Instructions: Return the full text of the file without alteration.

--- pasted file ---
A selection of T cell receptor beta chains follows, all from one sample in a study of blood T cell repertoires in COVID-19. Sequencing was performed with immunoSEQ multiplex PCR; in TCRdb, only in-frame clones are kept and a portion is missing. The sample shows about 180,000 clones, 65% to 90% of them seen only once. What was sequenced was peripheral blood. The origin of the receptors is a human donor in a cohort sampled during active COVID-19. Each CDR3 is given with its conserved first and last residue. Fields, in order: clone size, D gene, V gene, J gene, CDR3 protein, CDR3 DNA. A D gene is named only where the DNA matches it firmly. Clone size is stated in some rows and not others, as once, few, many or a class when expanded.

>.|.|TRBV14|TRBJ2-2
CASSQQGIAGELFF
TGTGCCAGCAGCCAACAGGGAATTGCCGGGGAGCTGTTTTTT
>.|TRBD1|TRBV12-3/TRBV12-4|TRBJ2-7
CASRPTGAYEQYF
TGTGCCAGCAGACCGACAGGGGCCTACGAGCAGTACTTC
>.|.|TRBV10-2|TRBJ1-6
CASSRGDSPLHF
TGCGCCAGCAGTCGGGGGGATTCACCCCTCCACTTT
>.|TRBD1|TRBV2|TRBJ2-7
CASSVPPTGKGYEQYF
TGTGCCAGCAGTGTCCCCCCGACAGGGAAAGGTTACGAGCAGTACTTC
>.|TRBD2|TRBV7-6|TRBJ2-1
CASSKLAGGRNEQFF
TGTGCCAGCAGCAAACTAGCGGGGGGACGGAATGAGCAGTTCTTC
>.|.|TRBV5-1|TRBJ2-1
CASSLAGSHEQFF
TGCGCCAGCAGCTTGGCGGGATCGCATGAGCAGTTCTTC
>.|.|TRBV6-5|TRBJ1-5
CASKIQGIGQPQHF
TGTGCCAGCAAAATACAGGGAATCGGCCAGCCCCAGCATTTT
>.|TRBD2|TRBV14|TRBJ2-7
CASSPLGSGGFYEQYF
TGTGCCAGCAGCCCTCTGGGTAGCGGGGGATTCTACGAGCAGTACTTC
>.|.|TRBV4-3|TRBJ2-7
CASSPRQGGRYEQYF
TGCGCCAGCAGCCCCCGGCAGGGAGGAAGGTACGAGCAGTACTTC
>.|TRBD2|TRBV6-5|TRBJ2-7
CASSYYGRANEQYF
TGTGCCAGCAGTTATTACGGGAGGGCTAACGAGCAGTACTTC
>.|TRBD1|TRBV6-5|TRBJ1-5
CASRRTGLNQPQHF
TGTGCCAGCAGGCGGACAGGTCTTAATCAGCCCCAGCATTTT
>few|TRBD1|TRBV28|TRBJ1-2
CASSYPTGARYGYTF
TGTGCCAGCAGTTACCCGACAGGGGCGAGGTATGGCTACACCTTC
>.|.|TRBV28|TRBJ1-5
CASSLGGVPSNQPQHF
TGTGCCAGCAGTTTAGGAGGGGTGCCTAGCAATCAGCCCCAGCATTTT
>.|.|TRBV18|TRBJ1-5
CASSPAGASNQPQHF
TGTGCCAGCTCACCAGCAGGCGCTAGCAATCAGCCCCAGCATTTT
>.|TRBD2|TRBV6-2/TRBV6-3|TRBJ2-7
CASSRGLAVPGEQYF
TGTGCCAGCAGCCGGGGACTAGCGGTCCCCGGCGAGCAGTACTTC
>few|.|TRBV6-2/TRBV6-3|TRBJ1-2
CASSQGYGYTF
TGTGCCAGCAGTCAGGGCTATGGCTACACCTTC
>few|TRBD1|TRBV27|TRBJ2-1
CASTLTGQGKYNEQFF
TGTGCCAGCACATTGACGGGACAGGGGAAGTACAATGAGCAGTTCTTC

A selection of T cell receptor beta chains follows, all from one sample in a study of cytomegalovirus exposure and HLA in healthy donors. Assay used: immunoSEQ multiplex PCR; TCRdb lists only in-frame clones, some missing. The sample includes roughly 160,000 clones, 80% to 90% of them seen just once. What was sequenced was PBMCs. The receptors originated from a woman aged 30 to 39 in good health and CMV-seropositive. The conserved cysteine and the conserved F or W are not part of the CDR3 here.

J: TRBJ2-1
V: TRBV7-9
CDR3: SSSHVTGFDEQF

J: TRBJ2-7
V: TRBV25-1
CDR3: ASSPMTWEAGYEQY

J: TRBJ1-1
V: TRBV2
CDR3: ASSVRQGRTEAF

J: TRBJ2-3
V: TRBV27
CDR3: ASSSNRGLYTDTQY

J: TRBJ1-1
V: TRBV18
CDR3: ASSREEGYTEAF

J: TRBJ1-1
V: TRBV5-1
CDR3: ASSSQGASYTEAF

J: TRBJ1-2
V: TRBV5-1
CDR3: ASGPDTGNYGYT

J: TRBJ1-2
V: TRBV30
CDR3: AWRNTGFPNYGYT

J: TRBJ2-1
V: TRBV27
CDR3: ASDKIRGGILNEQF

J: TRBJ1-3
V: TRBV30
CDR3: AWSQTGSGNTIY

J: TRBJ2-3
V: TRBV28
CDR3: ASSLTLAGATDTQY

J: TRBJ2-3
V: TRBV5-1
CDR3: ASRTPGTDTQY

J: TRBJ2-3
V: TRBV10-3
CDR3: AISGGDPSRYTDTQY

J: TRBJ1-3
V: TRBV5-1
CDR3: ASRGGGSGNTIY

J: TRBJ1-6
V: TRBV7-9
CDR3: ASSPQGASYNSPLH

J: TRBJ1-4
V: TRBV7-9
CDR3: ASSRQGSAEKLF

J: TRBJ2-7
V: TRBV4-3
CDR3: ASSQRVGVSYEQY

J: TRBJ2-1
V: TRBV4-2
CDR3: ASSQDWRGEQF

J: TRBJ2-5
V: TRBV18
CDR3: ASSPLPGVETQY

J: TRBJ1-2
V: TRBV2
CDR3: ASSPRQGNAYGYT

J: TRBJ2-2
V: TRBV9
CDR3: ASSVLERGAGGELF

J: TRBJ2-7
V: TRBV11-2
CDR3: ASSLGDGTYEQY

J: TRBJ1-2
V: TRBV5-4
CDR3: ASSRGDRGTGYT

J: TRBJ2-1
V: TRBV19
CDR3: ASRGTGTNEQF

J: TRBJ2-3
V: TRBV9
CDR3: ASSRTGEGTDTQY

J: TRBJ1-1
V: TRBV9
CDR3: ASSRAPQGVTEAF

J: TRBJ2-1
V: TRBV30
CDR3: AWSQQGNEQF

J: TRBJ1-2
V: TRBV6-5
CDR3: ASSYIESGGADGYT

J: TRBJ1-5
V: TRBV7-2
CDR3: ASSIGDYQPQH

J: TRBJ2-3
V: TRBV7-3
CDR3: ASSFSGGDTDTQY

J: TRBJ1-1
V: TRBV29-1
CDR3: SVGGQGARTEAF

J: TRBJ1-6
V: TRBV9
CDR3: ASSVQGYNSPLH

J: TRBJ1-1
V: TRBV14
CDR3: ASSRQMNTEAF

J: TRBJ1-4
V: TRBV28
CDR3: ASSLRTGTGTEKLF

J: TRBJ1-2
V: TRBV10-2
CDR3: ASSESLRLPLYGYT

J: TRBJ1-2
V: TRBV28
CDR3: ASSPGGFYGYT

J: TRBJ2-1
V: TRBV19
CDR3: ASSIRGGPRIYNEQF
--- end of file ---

A selection of T cell receptor beta chains follows, all from one sample in a study of blood T cell repertoires in COVID-19. Sequencing was performed with immunoSEQ multiplex PCR; in TCRdb, only in-frame clones are kept and a portion is missing. The sample shows about 180,000 clones, 65% to 90% of them seen only once. What was sequenced was peripheral blood. The origin of the receptors is a human donor in a cohort sampled during active COVID-19. Each CDR3 is given with its conserved first and last residue. Fields, in order: clone size, D gene, V gene, J gene, CDR3 protein, CDR3 DNA. A D gene is named only where the DNA matches it firmly. Clone size is stated in some rows and not others, as once, few, many or a class when expanded.

>.|.|TRBV14|TRBJ2-2
CASSQQGIAGELFF
TGTGCCAGCAGCCAACAGGGAATTGCCGGGGAGCTGTTTTTT
>.|TRBD1|TRBV12-3/TRBV12-4|TRBJ2-7
CASRPTGAYEQYF
TGTGCCAGCAGACCGACAGGGGCCTACGAGCAGTACTTC
>.|.|TRBV10-2|TRBJ1-6
CASSRGDSPLHF
TGCGCCAGCAGTCGGGGGGATTCACCCCTCCACTTT
>.|TRBD1|TRBV2|TRBJ2-7
CASSVPPTGKGYEQYF
TGTGCCAGCAGTGTCCCCCCGACAGGGAAAGGTTACGAGCAGTACTTC
>.|TRBD2|TRBV7-6|TRBJ2-1
CASSKLAGGRNEQFF
TGTGCCAGCAGCAAACTAGCGGGGGGACGGAATGAGCAGTTCTTC
>.|.|TRBV5-1|TRBJ2-1
CASSLAGSHEQFF
TGCGCCAGCAGCTTGGCGGGATCGCATGAGCAGTTCTTC
>.|.|TRBV6-5|TRBJ1-5
CASKIQGIGQPQHF
TGTGCCAGCAAAATACAGGGAATCGGCCAGCCCCAGCATTTT
>.|TRBD2|TRBV14|TRBJ2-7
CASSPLGSGGFYEQYF
TGTGCCAGCAGCCCTCTGGGTAGCGGGGGATTCTACGAGCAGTACTTC
>.|.|TRBV4-3|TRBJ2-7
CASSPRQGGRYEQYF
TGCGCCAGCAGCCCCCGGCAGGGAGGAAGGTACGAGCAGTACTTC
>.|TRBD2|TRBV6-5|TRBJ2-7
CASSYYGRANEQYF
TGTGCCAGCAGTTATTACGGGAGGGCTAACGAGCAGTACTTC
>.|TRBD1|TRBV6-5|TRBJ1-5
CASRRTGLNQPQHF
TGTGCCAGCAGGCGGACAGGTCTTAATCAGCCCCAGCATTTT
>few|TRBD1|TRBV28|TRBJ1-2
CASSYPTGARYGYTF
TGTGCCAGCAGTTACCCGACAGGGGCGAGGTATGGCTACACCTTC
>.|.|TRBV28|TRBJ1-5
CASSLGGVPSNQPQHF
TGTGCCAGCAGTTTAGGAGGGGTGCCTAGCAATCAGCCCCAGCATTTT
>.|.|TRBV18|TRBJ1-5
CASSPAGASNQPQHF
TGTGCCAGCTCACCAGCAGGCGCTAGCAATCAGCCCCAGCATTTT
>.|TRBD2|TRBV6-2/TRBV6-3|TRBJ2-7
CASSRGLAVPGEQYF
TGTGCCAGCAGCCGGGGACTAGCGGTCCCCGGCGAGCAGTACTTC
>few|.|TRBV6-2/TRBV6-3|TRBJ1-2
CASSQGYGYTF
TGTGCCAGCAGTCAGGGCTATGGCTACACCTTC
>few|TRBD1|TRBV27|TRBJ2-1
CASTLTGQGKYNEQFF
TGTGCCAGCACATTGACGGGACAGGGGAAGTACAATGAGCAGTTCTTC

A selection of T cell receptor beta chains follows, all from one sample in a study of cytomegalovirus exposure and HLA in healthy donors. Assay used: immunoSEQ multiplex PCR; TCRdb lists only in-frame clones, some missing. The sample includes roughly 160,000 clones, 80% to 90% of them seen just once. What was sequenced was PBMCs. The receptors originated from a woman aged 30 to 39 in good health and CMV-seropositive. The conserved cysteine and the conserved F or W are not part of the CDR3 here.

J: TRBJ2-1
V: TRBV7-9
CDR3: SSSHVTGFDEQF

J: TRBJ2-7
V: TRBV25-1
CDR3: ASSPMTWEAGYEQY

J: TRBJ1-1
V: TRBV2
CDR3: ASSVRQGRTEAF

J: TRBJ2-3
V: TRBV27
CDR3: ASSSNRGLYTDTQY

J: TRBJ1-1
V: TRBV18
CDR3: ASSREEGYTEAF

J: TRBJ1-1
V: TRBV5-1
CDR3: ASSSQGASYTEAF

J: TRBJ1-2
V: TRBV5-1
CDR3: ASGPDTGNYGYT

J: TRBJ1-2
V: TRBV30
CDR3: AWRNTGFPNYGYT

J: TRBJ2-1
V: TRBV27
CDR3: ASDKIRGGILNEQF

J: TRBJ1-3
V: TRBV30
CDR3: AWSQTGSGNTIY

J: TRBJ2-3
V: TRBV28
CDR3: ASSLTLAGATDTQY

J: TRBJ2-3
V: TRBV5-1
CDR3: ASRTPGTDTQY

J: TRBJ2-3
V: TRBV10-3
CDR3: AISGGDPSRYTDTQY

J: TRBJ1-3
V: TRBV5-1
CDR3: ASRGGGSGNTIY

J: TRBJ1-6
V: TRBV7-9
CDR3: ASSPQGASYNSPLH

J: TRBJ1-4
V: TRBV7-9
CDR3: ASSRQGSAEKLF

J: TRBJ2-7
V: TRBV4-3
CDR3: ASSQRVGVSYEQY

J: TRBJ2-1
V: TRBV4-2
CDR3: ASSQDWRGEQF

J: TRBJ2-5
V: TRBV18
CDR3: ASSPLPGVETQY

J: TRBJ1-2
V: TRBV2
CDR3: ASSPRQGNAYGYT

J: TRBJ2-2
V: TRBV9
CDR3: ASSVLERGAGGELF

J: TRBJ2-7
V: TRBV11-2
CDR3: ASSLGDGTYEQY

J: TRBJ1-2
V: TRBV5-4
CDR3: ASSRGDRGTGYT

J: TRBJ2-1
V: TRBV19
CDR3: ASRGTGTNEQF

J: TRBJ2-3
V: TRBV9
CDR3: ASSRTGEGTDTQY

J: TRBJ1-1
V: TRBV9
CDR3: ASSRAPQGVTEAF

J: TRBJ2-1
V: TRBV30
CDR3: AWSQQGNEQF

J: TRBJ1-2
V: TRBV6-5
CDR3: ASSYIESGGADGYT

J: TRBJ1-5
V: TRBV7-2
CDR3: ASSIGDYQPQH

J: TRBJ2-3
V: TRBV7-3
CDR3: ASSFSGGDTDTQY

J: TRBJ1-1
V: TRBV29-1
CDR3: SVGGQGARTEAF

J: TRBJ1-6
V: TRBV9
CDR3: ASSVQGYNSPLH

J: TRBJ1-1
V: TRBV14
CDR3: ASSRQMNTEAF

J: TRBJ1-4
V: TRBV28
CDR3: ASSLRTGTGTEKLF

J: TRBJ1-2
V: TRBV10-2
CDR3: ASSESLRLPLYGYT

J: TRBJ1-2
V: TRBV28
CDR3: ASSPGGFYGYT

J: TRBJ2-1
V: TRBV19
CDR3: ASSIRGGPRIYNEQF